Cookies Policy

This site uses cookies. By continuing to browse the site you are agreeing to our use of cookies.

I accept this policy

Find out more here

Aristotelean Virtue and the Interpersonal Aspect of Ethical Character

No metrics data to plot.
The attempt to load metrics for this article has failed.
The attempt to plot a graph for these metrics has failed.
MyBook is a cheap paperback edition of the original book and will be sold at uniform, low price.

Buy this article

$30.00+ Tax (if applicable)
Add to Favorites

image of Journal of Moral Philosophy

I examine the Aristotelean conception of virtuous character as firm and unchangeable, a normative ideal endorsed in the currently influential, broadly Aristotelean school of thought known as 'virtue ethics'. Drawing on central concepts of Aristotle's Nicomachean Ethics, I offer an account of how this ideal is supposed to be realized psychologically. I then consider present-day empirical findings about relevant psychological processes, with special attention to interpersonal processes. The empirical evidence suggests that over time, the same interpersonal processes that sometimes help to sustain character may also disrupt it, even among agents who have the right values in principle. Fortunately, the evidence also suggests some remedial measures. An important philosophical measure, I conclude, is for advocates of virtue ethics to address agents' psychological need for a systematic decision procedure that will focus attention primarily on substantive ethical considerations, rather than characterological assessment.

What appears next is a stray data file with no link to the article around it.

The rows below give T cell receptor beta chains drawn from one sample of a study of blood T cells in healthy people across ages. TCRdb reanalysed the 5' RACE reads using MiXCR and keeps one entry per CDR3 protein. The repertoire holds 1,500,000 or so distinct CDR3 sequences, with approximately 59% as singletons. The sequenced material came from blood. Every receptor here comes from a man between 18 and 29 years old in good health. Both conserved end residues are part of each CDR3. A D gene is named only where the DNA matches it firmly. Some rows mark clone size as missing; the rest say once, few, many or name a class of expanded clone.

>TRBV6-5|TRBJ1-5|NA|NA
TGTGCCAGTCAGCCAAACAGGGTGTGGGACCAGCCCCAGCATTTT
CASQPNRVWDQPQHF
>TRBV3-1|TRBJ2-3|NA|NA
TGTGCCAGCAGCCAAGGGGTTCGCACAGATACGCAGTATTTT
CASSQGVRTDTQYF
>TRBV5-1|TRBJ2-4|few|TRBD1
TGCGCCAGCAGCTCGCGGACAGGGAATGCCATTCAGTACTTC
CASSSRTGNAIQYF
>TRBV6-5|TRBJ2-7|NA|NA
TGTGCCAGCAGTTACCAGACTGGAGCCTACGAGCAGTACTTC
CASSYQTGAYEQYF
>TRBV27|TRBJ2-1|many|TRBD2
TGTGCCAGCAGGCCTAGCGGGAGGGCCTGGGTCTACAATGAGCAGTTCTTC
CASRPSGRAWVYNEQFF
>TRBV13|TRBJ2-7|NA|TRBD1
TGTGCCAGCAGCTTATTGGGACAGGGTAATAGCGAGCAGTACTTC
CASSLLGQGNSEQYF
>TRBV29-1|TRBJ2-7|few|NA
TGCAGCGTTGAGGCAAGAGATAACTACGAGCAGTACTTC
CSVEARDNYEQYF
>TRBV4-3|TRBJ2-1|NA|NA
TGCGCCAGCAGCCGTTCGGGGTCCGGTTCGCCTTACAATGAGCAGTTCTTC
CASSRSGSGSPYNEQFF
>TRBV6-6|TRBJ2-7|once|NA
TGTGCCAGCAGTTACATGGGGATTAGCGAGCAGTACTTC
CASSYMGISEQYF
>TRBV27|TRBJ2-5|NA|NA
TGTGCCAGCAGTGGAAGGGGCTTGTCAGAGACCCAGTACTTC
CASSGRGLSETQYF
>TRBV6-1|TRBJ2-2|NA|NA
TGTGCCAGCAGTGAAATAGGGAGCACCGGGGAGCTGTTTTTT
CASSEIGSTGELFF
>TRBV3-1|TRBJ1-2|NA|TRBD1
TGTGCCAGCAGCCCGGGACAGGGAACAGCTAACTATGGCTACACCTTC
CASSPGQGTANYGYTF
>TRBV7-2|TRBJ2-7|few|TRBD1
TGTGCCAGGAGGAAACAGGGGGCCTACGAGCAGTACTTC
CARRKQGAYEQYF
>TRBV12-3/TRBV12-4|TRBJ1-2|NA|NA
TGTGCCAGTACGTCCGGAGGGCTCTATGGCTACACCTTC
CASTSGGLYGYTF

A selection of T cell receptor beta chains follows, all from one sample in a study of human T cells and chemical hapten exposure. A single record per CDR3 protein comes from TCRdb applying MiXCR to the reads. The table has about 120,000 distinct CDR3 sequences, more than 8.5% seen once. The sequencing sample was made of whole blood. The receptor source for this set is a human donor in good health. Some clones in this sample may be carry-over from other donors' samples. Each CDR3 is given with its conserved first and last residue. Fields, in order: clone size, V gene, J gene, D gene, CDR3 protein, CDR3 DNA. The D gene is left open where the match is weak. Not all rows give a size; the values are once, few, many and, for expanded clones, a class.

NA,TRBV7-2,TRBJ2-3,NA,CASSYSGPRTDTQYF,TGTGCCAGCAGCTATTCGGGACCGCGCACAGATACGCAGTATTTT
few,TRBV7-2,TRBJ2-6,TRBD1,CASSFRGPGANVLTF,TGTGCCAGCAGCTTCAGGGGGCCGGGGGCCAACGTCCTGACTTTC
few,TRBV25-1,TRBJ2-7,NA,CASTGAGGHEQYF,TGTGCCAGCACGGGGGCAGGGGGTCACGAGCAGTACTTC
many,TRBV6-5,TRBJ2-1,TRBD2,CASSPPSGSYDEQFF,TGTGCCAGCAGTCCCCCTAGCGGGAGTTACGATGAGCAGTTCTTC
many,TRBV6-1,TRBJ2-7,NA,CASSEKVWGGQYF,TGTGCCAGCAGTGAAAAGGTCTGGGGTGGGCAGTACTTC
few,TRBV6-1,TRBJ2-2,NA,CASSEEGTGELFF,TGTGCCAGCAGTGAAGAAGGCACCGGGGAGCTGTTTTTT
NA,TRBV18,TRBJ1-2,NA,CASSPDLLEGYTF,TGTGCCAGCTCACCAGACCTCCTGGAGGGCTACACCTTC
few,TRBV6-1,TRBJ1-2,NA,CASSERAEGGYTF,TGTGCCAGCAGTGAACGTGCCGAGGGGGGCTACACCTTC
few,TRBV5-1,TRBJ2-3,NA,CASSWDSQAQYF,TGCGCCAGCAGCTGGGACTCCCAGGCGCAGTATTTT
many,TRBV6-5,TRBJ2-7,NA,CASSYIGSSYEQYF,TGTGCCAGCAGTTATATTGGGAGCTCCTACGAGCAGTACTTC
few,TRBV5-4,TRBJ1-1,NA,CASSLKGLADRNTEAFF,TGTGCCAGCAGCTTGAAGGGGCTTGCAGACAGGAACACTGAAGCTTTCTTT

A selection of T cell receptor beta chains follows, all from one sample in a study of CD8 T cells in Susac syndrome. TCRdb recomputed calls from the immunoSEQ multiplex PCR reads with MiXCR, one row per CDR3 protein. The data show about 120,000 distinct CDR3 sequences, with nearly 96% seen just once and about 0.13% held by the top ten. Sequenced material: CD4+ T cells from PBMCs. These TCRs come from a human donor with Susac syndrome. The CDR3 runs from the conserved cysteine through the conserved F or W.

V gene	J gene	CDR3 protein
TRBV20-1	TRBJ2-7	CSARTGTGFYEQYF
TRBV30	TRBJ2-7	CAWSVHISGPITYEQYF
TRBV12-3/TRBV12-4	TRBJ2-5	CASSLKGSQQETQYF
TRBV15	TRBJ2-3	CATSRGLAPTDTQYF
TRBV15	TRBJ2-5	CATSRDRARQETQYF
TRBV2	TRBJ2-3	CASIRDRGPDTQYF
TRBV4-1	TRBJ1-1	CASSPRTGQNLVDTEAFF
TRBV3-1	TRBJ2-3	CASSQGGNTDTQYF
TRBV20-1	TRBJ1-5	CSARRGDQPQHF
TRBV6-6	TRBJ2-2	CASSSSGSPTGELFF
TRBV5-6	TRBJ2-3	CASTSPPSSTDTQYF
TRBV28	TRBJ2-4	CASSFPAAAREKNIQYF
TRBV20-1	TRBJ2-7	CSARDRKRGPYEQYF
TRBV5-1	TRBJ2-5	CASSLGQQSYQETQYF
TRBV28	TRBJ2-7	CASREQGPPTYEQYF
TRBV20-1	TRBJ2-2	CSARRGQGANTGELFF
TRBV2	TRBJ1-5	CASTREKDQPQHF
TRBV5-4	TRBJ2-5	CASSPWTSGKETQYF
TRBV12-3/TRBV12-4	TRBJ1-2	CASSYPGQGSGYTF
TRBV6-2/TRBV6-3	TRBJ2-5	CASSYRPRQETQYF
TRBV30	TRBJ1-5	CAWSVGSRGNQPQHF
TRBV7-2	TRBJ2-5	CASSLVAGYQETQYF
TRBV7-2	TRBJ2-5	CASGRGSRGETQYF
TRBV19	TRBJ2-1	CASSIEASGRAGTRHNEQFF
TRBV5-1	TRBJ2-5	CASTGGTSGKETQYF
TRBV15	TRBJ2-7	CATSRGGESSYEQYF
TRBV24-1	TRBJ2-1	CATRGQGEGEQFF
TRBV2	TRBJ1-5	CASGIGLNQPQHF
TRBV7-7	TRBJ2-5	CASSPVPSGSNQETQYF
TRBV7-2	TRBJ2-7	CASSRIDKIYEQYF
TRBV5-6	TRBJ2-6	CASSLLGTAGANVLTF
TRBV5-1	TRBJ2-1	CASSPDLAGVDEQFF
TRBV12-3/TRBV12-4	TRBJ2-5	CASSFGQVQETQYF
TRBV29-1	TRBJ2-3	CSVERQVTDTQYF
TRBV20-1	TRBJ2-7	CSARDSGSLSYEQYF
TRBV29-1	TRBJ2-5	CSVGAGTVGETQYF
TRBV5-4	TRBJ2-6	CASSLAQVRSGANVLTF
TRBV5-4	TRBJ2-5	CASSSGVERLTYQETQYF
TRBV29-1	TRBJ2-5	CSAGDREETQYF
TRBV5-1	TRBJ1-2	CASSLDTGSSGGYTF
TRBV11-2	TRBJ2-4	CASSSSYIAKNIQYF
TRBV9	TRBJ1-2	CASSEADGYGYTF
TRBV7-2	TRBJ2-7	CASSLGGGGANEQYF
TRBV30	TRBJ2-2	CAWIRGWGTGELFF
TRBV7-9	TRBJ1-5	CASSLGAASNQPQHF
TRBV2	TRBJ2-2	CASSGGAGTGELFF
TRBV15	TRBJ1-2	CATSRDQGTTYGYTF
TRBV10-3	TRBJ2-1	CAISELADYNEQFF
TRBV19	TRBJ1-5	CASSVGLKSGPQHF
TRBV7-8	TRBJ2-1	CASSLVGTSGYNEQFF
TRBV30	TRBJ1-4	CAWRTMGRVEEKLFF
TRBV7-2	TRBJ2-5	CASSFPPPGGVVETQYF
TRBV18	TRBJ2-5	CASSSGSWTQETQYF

Article metrics loading...



Can't access your account?
  • Tools

  • Add to Favorites
  • Printable version
  • Email this page
  • Subscribe to email alerts
  • Get permissions
  • Recommend to your library

    You must fill out fields marked with: *

    Librarian details
    Your details
    Why are you recommending this title?
    Select reason:
    Journal of Moral Philosophy — Recommend this title to your library

    Thank you

    Your recommendation has been sent to your librarian.

  • Export citations
  • Key

  • Full access
  • Open Access
  • Partial/No accessInformation